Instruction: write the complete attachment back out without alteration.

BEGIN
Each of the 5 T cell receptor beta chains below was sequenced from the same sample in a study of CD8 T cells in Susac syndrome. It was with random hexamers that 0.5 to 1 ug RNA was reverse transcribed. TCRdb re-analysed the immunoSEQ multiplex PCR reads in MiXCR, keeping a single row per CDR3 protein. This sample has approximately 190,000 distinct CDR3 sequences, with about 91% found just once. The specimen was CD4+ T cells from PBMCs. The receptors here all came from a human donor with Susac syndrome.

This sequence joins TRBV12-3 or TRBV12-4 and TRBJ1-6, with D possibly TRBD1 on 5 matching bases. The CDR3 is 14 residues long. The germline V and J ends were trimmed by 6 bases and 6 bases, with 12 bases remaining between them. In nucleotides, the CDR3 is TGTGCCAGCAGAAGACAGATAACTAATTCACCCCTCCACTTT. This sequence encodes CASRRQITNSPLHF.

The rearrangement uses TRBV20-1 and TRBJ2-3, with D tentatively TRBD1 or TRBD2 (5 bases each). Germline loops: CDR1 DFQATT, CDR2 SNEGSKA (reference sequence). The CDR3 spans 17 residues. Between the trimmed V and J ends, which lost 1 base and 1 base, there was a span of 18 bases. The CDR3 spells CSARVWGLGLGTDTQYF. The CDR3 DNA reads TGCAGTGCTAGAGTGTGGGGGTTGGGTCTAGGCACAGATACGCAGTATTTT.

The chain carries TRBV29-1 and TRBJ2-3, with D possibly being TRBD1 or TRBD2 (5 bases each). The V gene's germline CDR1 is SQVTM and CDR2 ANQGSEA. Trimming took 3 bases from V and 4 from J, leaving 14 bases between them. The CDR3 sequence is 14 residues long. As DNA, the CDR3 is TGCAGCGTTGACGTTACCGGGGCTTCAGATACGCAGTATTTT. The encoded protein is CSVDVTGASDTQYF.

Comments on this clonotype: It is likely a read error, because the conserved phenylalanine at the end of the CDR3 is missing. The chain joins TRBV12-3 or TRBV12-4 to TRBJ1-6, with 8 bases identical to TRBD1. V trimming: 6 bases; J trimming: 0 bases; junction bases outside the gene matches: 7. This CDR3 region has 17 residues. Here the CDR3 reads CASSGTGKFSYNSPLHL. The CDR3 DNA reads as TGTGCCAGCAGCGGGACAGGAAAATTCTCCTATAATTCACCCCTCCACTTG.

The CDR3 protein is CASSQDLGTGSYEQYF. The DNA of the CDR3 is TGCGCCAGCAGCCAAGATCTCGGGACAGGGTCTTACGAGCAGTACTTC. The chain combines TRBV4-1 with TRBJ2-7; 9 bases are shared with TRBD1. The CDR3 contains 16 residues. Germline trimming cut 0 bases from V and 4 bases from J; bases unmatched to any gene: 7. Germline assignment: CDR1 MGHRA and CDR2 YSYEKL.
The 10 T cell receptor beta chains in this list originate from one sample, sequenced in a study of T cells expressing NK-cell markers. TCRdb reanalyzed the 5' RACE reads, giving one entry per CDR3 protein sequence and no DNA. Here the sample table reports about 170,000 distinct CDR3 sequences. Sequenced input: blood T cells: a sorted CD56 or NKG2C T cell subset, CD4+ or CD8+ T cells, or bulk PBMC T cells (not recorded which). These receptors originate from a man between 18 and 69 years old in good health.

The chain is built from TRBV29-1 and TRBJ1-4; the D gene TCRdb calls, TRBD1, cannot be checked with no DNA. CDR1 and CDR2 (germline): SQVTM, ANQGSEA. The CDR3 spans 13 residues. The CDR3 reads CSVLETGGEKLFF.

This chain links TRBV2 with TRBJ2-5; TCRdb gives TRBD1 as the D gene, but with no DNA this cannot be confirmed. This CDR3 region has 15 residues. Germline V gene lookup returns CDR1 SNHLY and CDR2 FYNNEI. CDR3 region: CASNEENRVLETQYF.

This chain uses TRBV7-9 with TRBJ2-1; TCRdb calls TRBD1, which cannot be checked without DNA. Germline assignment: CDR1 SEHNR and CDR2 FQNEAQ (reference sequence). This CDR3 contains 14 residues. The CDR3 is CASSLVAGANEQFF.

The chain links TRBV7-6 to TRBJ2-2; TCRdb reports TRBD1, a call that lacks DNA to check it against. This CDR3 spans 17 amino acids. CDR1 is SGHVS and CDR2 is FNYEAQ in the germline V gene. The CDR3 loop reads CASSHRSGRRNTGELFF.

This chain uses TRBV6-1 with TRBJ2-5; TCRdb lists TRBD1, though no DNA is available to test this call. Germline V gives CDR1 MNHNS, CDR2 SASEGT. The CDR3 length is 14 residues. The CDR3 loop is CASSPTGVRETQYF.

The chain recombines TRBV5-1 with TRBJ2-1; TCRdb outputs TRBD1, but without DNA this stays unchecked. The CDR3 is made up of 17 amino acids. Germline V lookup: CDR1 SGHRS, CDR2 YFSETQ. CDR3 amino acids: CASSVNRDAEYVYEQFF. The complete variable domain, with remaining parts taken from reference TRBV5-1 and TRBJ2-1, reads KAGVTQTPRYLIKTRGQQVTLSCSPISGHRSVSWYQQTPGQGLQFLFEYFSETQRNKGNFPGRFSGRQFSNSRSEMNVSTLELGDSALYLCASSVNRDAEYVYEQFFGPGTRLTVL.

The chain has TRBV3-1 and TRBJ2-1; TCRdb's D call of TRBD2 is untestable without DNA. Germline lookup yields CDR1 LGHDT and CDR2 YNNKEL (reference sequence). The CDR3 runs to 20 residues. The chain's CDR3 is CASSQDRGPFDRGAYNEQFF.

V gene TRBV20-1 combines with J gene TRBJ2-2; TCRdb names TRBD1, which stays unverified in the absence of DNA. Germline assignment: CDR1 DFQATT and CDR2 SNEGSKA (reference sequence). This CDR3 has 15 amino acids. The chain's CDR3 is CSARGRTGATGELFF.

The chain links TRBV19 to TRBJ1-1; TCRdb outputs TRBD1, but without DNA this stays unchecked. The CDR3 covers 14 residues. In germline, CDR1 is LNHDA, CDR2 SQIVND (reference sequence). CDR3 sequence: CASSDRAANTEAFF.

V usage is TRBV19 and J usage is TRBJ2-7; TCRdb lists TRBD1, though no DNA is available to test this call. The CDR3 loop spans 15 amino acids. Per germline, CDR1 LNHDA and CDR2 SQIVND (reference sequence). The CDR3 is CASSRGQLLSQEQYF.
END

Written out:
Each of the 5 T cell receptor beta chains below was sequenced from the same sample in a study of CD8 T cells in Susac syndrome. It was with random hexamers that 0.5 to 1 ug RNA was reverse transcribed. TCRdb re-analysed the immunoSEQ multiplex PCR reads in MiXCR, keeping a single row per CDR3 protein. This sample has approximately 190,000 distinct CDR3 sequences, with about 91% found just once. The specimen was CD4+ T cells from PBMCs. The receptors here all came from a human donor with Susac syndrome.

This sequence joins TRBV12-3 or TRBV12-4 and TRBJ1-6, with D possibly TRBD1 on 5 matching bases. The CDR3 is 14 residues long. The germline V and J ends were trimmed by 6 bases and 6 bases, with 12 bases remaining between them. In nucleotides, the CDR3 is TGTGCCAGCAGAAGACAGATAACTAATTCACCCCTCCACTTT. This sequence encodes CASRRQITNSPLHF.

The rearrangement uses TRBV20-1 and TRBJ2-3, with D tentatively TRBD1 or TRBD2 (5 bases each). Germline loops: CDR1 DFQATT, CDR2 SNEGSKA (reference sequence). The CDR3 spans 17 residues. Between the trimmed V and J ends, which lost 1 base and 1 base, there was a span of 18 bases. The CDR3 spells CSARVWGLGLGTDTQYF. The CDR3 DNA reads TGCAGTGCTAGAGTGTGGGGGTTGGGTCTAGGCACAGATACGCAGTATTTT.

The chain carries TRBV29-1 and TRBJ2-3, with D possibly being TRBD1 or TRBD2 (5 bases each). The V gene's germline CDR1 is SQVTM and CDR2 ANQGSEA. Trimming took 3 bases from V and 4 from J, leaving 14 bases between them. The CDR3 sequence is 14 residues long. As DNA, the CDR3 is TGCAGCGTTGACGTTACCGGGGCTTCAGATACGCAGTATTTT. The encoded protein is CSVDVTGASDTQYF.

Comments on this clonotype: It is likely a read error, because the conserved phenylalanine at the end of the CDR3 is missing. The chain joins TRBV12-3 or TRBV12-4 to TRBJ1-6, with 8 bases identical to TRBD1. V trimming: 6 bases; J trimming: 0 bases; junction bases outside the gene matches: 7. This CDR3 region has 17 residues. Here the CDR3 reads CASSGTGKFSYNSPLHL. The CDR3 DNA reads as TGTGCCAGCAGCGGGACAGGAAAATTCTCCTATAATTCACCCCTCCACTTG.

The CDR3 protein is CASSQDLGTGSYEQYF. The DNA of the CDR3 is TGCGCCAGCAGCCAAGATCTCGGGACAGGGTCTTACGAGCAGTACTTC. The chain combines TRBV4-1 with TRBJ2-7; 9 bases are shared with TRBD1. The CDR3 contains 16 residues. Germline trimming cut 0 bases from V and 4 bases from J; bases unmatched to any gene: 7. Germline assignment: CDR1 MGHRA and CDR2 YSYEKL.
The 10 T cell receptor beta chains in this list originate from one sample, sequenced in a study of T cells expressing NK-cell markers. TCRdb reanalyzed the 5' RACE reads, giving one entry per CDR3 protein sequence and no DNA. Here the sample table reports about 170,000 distinct CDR3 sequences. Sequenced input: blood T cells: a sorted CD56 or NKG2C T cell subset, CD4+ or CD8+ T cells, or bulk PBMC T cells (not recorded which). These receptors originate from a man between 18 and 69 years old in good health.

The chain is built from TRBV29-1 and TRBJ1-4; the D gene TCRdb calls, TRBD1, cannot be checked with no DNA. CDR1 and CDR2 (germline): SQVTM, ANQGSEA. The CDR3 spans 13 residues. The CDR3 reads CSVLETGGEKLFF.

This chain links TRBV2 with TRBJ2-5; TCRdb gives TRBD1 as the D gene, but with no DNA this cannot be confirmed. This CDR3 region has 15 residues. Germline V gene lookup returns CDR1 SNHLY and CDR2 FYNNEI. CDR3 region: CASNEENRVLETQYF.

This chain uses TRBV7-9 with TRBJ2-1; TCRdb calls TRBD1, which cannot be checked without DNA. Germline assignment: CDR1 SEHNR and CDR2 FQNEAQ (reference sequence). This CDR3 contains 14 residues. The CDR3 is CASSLVAGANEQFF.

The chain links TRBV7-6 to TRBJ2-2; TCRdb reports TRBD1, a call that lacks DNA to check it against. This CDR3 spans 17 amino acids. CDR1 is SGHVS and CDR2 is FNYEAQ in the germline V gene. The CDR3 loop reads CASSHRSGRRNTGELFF.

This chain uses TRBV6-1 with TRBJ2-5; TCRdb lists TRBD1, though no DNA is available to test this call. Germline V gives CDR1 MNHNS, CDR2 SASEGT. The CDR3 length is 14 residues. The CDR3 loop is CASSPTGVRETQYF.

The chain recombines TRBV5-1 with TRBJ2-1; TCRdb outputs TRBD1, but without DNA this stays unchecked. The CDR3 is made up of 17 amino acids. Germline V lookup: CDR1 SGHRS, CDR2 YFSETQ. CDR3 amino acids: CASSVNRDAEYVYEQFF. The complete variable domain, with remaining parts taken from reference TRBV5-1 and TRBJ2-1, reads KAGVTQTPRYLIKTRGQQVTLSCSPISGHRSVSWYQQTPGQGLQFLFEYFSETQRNKGNFPGRFSGRQFSNSRSEMNVSTLELGDSALYLCASSVNRDAEYVYEQFFGPGTRLTVL.

The chain has TRBV3-1 and TRBJ2-1; TCRdb's D call of TRBD2 is untestable without DNA. Germline lookup yields CDR1 LGHDT and CDR2 YNNKEL (reference sequence). The CDR3 runs to 20 residues. The chain's CDR3 is CASSQDRGPFDRGAYNEQFF.

V gene TRBV20-1 combines with J gene TRBJ2-2; TCRdb names TRBD1, which stays unverified in the absence of DNA. Germline assignment: CDR1 DFQATT and CDR2 SNEGSKA (reference sequence). This CDR3 has 15 amino acids. The chain's CDR3 is CSARGRTGATGELFF.

The chain links TRBV19 to TRBJ1-1; TCRdb outputs TRBD1, but without DNA this stays unchecked. The CDR3 covers 14 residues. In germline, CDR1 is LNHDA, CDR2 SQIVND (reference sequence). CDR3 sequence: CASSDRAANTEAFF.

V usage is TRBV19 and J usage is TRBJ2-7; TCRdb lists TRBD1, though no DNA is available to test this call. The CDR3 loop spans 15 amino acids. Per germline, CDR1 LNHDA and CDR2 SQIVND (reference sequence). The CDR3 is CASSRGQLLSQEQYF.